One driver located in the Southwest reported that once the temperature gets above 113 degrees, the air conditioner has to be diverted to keep the battery in a safe range. However, the same driver explains that when driving, as opposed to parked, it’s easier to keep both car and driver cold.
In terms of the pre-cooling a Mach-E, or leaving it with AC while the car isn’t running,
- Pre-cooling can be done via the app or the infotainment screen in the car. In the car, you can go to settings → charge → departure + comfort
- A Mach-E left in park will shut down after 30 minutes, although this timer can be disabled through Settings –> Vehicle –> Vehicle Power Down Timer. You’ll have to disable this timer every time you want to leave the car idling.
- If you want air conditioning while charging, you need to put the car into “ready” mode by engaging the brake and turning the car on. In “accessory” mode, the air conditioner will not operate and you’ll just get the fan.
From our data, the Mustang Mach-E seems to outperform its EPA estimate when temperatures get above the mid-80s. Like the Kona EV, it seems like the Mustang Mach-E’s range begins to dip around 93-95 degrees. We project a range loss of 16% once the thermometers hit 100 degrees, but more summer data is needed to verify.
The chart below shows observed temperature variation for a selection of our Mustang Mach-E vehicles using 20 vehicles and 1210 data points.
Using our range models, we estimate that compared to the maximum range that a Mach-E can get, the range loss at 90 degrees is 1%.
Most LEAF drivers report that their air conditioner can use up to 3.5 kW of power to initially cool the car, while it takes only 1-1.5 kW to maintain a cool temperature. Luckily, you can precool a LEAF while it’s hooked up to a power source in order to do the bulk of the cooling without impacting range. With earlier model years, remote pre-cool is limited to SV and SL trims.
In terms of leaving the air conditioning on in your LEAF, it is necessary to keep the car on and in park. But, if you’re running errands or leaving someone in the car, you can still take your key with you and lock the doors. The car will not be able to start or drive off without the key.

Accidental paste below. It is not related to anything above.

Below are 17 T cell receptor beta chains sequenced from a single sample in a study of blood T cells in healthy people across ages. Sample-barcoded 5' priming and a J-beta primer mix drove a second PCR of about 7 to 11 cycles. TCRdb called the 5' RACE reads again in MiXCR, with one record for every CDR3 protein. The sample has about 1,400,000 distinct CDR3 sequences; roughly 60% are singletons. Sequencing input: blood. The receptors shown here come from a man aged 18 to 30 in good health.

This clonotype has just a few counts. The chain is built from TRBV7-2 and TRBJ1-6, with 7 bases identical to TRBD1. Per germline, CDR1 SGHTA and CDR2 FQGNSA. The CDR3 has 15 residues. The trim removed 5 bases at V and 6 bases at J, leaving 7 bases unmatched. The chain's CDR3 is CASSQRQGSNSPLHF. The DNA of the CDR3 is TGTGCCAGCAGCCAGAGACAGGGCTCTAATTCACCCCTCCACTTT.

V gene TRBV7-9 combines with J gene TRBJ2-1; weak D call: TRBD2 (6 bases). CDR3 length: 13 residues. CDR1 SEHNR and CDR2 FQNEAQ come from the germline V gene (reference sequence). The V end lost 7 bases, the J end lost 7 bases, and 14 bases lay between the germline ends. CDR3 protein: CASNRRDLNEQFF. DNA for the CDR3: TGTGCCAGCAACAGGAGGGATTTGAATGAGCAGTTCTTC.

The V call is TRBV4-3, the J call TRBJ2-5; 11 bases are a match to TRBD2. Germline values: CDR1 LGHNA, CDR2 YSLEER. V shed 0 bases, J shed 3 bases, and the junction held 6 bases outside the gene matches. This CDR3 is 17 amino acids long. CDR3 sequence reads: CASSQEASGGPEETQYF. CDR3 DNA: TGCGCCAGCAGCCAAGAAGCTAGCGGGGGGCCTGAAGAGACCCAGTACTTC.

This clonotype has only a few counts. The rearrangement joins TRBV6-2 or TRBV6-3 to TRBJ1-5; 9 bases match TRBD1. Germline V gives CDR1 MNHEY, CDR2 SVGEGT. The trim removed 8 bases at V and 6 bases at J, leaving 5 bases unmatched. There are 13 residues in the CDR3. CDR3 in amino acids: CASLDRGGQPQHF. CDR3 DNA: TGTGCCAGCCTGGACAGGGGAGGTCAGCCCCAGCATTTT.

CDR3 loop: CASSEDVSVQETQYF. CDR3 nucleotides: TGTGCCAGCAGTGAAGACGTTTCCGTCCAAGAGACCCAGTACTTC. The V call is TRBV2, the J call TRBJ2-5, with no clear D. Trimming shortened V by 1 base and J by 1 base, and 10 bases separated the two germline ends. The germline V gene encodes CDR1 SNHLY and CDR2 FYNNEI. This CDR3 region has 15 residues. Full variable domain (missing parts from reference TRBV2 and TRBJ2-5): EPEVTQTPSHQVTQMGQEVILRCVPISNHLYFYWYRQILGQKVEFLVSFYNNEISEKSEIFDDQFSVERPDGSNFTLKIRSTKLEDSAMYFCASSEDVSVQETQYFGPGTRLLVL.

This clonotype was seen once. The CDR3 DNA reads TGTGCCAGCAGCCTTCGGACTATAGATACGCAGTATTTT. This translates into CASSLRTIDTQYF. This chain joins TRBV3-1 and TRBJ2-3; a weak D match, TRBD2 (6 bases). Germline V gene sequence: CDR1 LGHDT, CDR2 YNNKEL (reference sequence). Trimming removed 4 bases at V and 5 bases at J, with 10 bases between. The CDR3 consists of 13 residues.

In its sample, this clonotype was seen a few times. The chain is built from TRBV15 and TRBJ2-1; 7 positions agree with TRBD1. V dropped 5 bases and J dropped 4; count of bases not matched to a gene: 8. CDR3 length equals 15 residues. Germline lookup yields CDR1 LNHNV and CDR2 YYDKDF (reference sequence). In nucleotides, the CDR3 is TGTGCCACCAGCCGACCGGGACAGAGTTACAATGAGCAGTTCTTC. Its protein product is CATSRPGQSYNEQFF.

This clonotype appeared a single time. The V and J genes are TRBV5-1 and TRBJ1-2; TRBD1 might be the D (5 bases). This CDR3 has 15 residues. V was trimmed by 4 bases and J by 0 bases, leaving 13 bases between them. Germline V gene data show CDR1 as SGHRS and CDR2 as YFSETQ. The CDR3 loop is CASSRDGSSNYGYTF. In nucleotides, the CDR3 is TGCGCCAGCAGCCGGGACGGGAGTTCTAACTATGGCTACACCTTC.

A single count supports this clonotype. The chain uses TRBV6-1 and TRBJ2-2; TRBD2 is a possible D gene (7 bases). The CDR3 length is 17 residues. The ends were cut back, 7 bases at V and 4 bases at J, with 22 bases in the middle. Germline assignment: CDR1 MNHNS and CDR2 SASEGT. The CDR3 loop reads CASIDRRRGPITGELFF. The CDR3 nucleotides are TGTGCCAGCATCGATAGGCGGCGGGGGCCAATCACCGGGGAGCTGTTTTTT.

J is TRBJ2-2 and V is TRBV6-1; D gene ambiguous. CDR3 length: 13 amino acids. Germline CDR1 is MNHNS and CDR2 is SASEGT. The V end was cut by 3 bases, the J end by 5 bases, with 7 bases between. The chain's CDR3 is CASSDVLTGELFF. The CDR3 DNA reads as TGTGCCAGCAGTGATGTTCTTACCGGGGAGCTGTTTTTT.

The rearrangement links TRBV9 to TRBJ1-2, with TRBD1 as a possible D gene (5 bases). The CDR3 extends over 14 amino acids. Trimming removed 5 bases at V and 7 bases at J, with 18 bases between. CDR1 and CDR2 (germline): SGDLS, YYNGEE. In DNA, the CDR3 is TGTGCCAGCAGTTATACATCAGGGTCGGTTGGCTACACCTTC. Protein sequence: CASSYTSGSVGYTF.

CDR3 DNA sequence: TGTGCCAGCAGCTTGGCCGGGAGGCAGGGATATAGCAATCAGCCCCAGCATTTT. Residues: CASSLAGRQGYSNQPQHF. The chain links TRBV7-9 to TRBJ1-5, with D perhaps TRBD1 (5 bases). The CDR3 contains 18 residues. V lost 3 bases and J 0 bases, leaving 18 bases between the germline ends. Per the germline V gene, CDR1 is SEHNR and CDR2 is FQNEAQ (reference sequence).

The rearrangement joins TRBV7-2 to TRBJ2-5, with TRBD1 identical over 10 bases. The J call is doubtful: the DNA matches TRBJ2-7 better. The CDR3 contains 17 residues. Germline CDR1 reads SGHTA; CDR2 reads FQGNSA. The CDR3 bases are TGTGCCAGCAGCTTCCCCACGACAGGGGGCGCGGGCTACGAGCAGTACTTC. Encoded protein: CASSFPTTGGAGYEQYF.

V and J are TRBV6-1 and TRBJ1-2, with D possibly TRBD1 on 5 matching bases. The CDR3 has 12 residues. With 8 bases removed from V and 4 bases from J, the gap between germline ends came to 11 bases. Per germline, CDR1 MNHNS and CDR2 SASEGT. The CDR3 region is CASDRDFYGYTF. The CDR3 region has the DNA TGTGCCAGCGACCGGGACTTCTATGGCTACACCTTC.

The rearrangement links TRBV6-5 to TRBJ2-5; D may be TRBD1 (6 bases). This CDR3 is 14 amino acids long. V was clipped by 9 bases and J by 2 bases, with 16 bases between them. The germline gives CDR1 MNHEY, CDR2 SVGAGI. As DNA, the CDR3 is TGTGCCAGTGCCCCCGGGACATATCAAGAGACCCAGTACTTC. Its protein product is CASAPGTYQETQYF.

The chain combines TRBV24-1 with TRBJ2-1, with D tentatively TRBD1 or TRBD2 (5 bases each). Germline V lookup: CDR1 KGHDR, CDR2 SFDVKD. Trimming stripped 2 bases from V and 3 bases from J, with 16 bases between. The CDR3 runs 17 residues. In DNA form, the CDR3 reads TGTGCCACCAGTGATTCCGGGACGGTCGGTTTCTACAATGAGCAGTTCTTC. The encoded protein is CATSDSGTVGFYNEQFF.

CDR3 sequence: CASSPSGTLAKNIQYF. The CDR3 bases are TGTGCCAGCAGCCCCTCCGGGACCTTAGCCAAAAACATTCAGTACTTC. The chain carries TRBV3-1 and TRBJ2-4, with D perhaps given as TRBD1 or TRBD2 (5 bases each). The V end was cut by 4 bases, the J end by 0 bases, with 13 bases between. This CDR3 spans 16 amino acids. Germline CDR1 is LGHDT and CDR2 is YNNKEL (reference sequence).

Note that the LEAF begins to see a decline in range at lower temperatures than many of its competitors - around 75 degrees, the observed range tapers off.
The chart below shows observed temperature variation for a selection of our Nissan LEAF vehicles using 49 vehicles and 4178 data points.
Using our range models, we estimate that compared to the maximum range that a LEAF can get, the range loss at 90 degrees is 22%.
Ford F-150 Lightning
Although some early Lightning drivers reported issues with preconditioning, Ford has included two separate settings that can pre-cool your car. Departure Time, which can be set via the app or in the car, will precondition the battery and cool the cabin when the truck is plugged in. If you’re not plugged in, departure time will only cool the cabin. Remote Start is another app-based option to warm or cool the cabin prior to getting in.
In terms of leaving the truck running with AC on, the F-150 seems to follow the example set by the Mustang Mach-E. The air conditioning will shut down after 30 minutes of the car being left in park, although this timer can be disabled through Settings –> Vehicle –> Vehicle Power Down Timer. You’ll have to disable this timer every time you want to leave the car idling.
The F-150 Lightning starts to see a slight range drop off at 85 degrees, however it is new enough that more data is needed to smooth out the observed range at high temperatures.
The chart below shows observed temperature variation for a selection of our F-150 Lightning vehicles using 7 vehicles and 615 data points.
Using our range models, we estimate that compared to the maximum range that a F-150 Lightning can get, the range loss at 90 degrees is 1%.
The Teslas: Model 3, Model Y, Model S, Model X
The case of Tesla is unique. Ask any Tesla driver, and they will tell you they’ve long known that the constant, consistent dashboard range seen on their cars does not reflect the very real changes in range they may experience when it’s very cold – or very hot. In fact, the dashboard numbers don’t seem to reflect drive styles, terrain… or much else. However, Recurrent recently released Tesla Real Range, which is the first publicly available data to reflect the temperature dependence of Tesla’s range. Unsurprisingly, Tesla range does vary with temperature, like all lithium-ion powered EVs.
All EV drivers love the instant cold of electric air conditioning and Teslas are no exception. In fact, Tesla has sunk a lot of R+D into industry-leading climate control in their newer models cars. All Tesla models now come equipped with a heat pump that handles both heating in the winter and cooling in the summer. There is also “cabin overheat protection” that can prevent your car from getting too hot, to begin with. It’s easier to stay cool when the car never gets sweltering! Teslas also have a “dog mode,” which allows you to keep the air conditioner running in your car while the car is stationary.
The other revelation in the Tesla range data is that at best, most Teslas get only 60% of their EPA range under normal operating conditions. Of course, some drivers actually get range numbers that align with the advertised mileage, but many fail to.
The air conditioner in a Tesla is variable speed, so depending on your cooling needs, it can use as little as ~1 kW or as much as 6 kW, although it generally is between 1 and 3 kW. With the AC keeping your cabin at a reasonable temperature in 90 degree weather, you can expect minimal range loss.
The chart below shows observed temperature variation for a selection of our Teslas.
For the Model 3, this data represents 2,540 vehicles and 194,000 data points.
For the Model Y, this data represents 765 vehicles and 60,500 data points.
For the Model S, this data represents 158 vehicles and 11,000 data points.
For the Model X, this data represents 123 vehicles and 8,200 data points.